Re: çåï[PATCH] perf core: Use KSTK_ESP() instead of pt_regs->sp while output user regs

From: Andy Lutomirski
Date: Thu Dec 25 2014 - 10:49:06 EST

On Thu, Dec 25, 2014 at 4:13 AM, çæå(æå) <chenggang.qcg@xxxxxxxxxxxxxxx> wrote:
> The context is NMI (PMU) or IRQ (hrtimer). It is a bit complex. The process
> we want to sample is the current, so it is always running.
> We need to distinguish between IRQ context, syscall or user context that are
> interrupted by NMI.

Oh. So you really are trying to get the user regs from NMI context
even if you interrupted the kernel. This will be an unpleasant thing
to do correctly.

> Syscall: sp = current->thread.usersp;

Nope. For x86_64 at least, sp is in old_rsp, not usersp, *if* the
syscall you interrupted was syscall64 instead of one of the ia32
entries, which are differently strange. If you've context switched
out and back, then usersp will match it. If not, then you're looking
at some random stale sp value.

Keep in mind that there is absolutely no guarantee that TIF_IA32
matches the syscall entry type.

> old_rsp always point to current->thread.usersp. May be we
> shouldn't use current_user_stack_pointer();
> User: sp = task_pt_regs(task)->sp;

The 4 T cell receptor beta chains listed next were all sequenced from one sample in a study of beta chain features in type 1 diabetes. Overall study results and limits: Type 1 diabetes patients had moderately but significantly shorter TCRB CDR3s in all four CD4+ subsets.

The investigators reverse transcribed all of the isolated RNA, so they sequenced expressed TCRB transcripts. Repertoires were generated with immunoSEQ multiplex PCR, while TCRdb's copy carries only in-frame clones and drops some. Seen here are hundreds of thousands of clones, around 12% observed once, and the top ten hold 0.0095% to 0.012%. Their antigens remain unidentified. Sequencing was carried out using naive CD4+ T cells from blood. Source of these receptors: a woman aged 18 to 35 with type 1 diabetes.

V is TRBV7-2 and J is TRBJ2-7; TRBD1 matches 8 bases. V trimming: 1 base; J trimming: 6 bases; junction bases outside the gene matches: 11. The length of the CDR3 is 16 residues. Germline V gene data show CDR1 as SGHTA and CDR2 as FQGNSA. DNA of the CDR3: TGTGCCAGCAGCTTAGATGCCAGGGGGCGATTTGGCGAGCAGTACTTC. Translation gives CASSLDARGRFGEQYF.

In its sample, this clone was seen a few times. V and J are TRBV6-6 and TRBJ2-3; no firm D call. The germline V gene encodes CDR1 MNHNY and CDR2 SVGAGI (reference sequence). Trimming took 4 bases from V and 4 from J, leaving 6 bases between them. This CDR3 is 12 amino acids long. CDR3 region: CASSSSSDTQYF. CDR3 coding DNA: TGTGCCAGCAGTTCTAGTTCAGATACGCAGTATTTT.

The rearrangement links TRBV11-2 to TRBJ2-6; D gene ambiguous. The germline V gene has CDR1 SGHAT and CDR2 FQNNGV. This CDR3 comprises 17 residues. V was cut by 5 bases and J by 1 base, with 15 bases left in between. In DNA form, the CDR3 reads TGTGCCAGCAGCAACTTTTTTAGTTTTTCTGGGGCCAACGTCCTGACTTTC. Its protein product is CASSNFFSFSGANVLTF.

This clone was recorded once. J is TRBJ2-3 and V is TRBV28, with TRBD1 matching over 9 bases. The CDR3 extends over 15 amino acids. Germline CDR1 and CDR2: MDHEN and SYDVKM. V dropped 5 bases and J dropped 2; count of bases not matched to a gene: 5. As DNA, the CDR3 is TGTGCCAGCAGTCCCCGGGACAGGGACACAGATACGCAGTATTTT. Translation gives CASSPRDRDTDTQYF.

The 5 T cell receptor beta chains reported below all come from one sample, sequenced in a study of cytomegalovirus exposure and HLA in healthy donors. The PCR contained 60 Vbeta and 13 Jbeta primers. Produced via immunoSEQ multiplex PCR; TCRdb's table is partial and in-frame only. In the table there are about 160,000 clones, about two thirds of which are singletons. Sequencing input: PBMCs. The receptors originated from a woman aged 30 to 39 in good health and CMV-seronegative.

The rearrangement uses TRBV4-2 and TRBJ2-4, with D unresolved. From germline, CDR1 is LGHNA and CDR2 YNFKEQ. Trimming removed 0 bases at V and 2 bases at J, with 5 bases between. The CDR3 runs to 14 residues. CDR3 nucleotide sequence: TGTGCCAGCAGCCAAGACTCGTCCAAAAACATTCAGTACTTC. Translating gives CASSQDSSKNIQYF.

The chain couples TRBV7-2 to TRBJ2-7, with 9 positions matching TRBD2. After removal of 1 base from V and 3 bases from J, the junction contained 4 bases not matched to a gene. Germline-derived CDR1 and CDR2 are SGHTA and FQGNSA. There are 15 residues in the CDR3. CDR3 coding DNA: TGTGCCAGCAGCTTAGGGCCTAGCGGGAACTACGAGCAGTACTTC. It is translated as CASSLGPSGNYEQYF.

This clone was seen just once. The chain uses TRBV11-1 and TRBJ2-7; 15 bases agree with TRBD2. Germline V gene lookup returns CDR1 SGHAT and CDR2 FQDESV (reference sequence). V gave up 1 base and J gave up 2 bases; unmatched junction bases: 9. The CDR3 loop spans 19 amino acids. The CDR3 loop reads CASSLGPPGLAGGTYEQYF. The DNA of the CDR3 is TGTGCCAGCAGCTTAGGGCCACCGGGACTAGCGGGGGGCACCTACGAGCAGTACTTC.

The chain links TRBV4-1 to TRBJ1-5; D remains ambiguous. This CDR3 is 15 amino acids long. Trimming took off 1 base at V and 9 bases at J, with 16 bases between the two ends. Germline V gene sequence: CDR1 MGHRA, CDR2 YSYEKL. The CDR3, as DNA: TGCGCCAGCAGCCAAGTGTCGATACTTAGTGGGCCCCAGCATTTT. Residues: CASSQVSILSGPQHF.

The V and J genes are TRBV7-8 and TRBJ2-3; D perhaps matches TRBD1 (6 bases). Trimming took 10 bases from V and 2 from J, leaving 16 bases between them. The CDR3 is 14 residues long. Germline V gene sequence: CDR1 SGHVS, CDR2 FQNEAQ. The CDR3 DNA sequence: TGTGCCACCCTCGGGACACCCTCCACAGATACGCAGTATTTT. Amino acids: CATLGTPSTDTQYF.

> current's pt_regs are stored in kernel stack while NMI or IRQ
> occured.

This is the only easy case.

> IRQ: sp = task_pt_regs(task)->sp;
> current's pt_regs are stored in kernel stack while IRQ which was
> interrupted occured.

Sort of. It's true by the time you actually execute the IRQ handler.

I think that trying to do this is doomed to either failure or extreme
complexity. You're in an NMI, so you could be part-way through a
context switch or you could be in the very first instruction of the
syscall handler.

On a quick look, there are plenty of other bugs in there besides just
the stack pointer issue. The ABI check that uses TIF_IA32 in the perf
core is completely wrong. TIF_IA32 may be equal to the actual
userspace bitness by luck, but, if so, that's more or less just luck.
And there's a user_mode test that should be user_mode_vm.

Also, it's not just sp that's wrong. There are various places that
you can interrupt in which many of the registers have confusing
locations. You could try using the cfi unwind data, but that's
unlikely to work for regs like cs and ss, and, during context switch,
this has very little chance of working.

What's the point of this feature? Honestly, my suggestion would be to
delete it instead of trying to fix it. It's also not clear to me that
there aren't serious security problems here -- it's entirely possible
for sensitive *kernel* values to and up in task_pt_regs at certain
times, and if you run during context switch and there's no code to
suppress this dump during context switch, then you could be showing
regs that belong to the wrong task.


> Regards
> Chenggang
> ------------------------------------------------------------------
> åääïAndy Lutomirski <luto@xxxxxxxxxxxxxx>
> åéæéï2014å12æ23æ(ææä) 16:30
> æääïroot <chenggang.qin@xxxxxxxxx>ïlinux-kernel
> <linux-kernel@xxxxxxxxxxxxxxx>
> æãéïçæå(æå) <chenggang.qcg@xxxxxxxxxx>ïAndrew Morton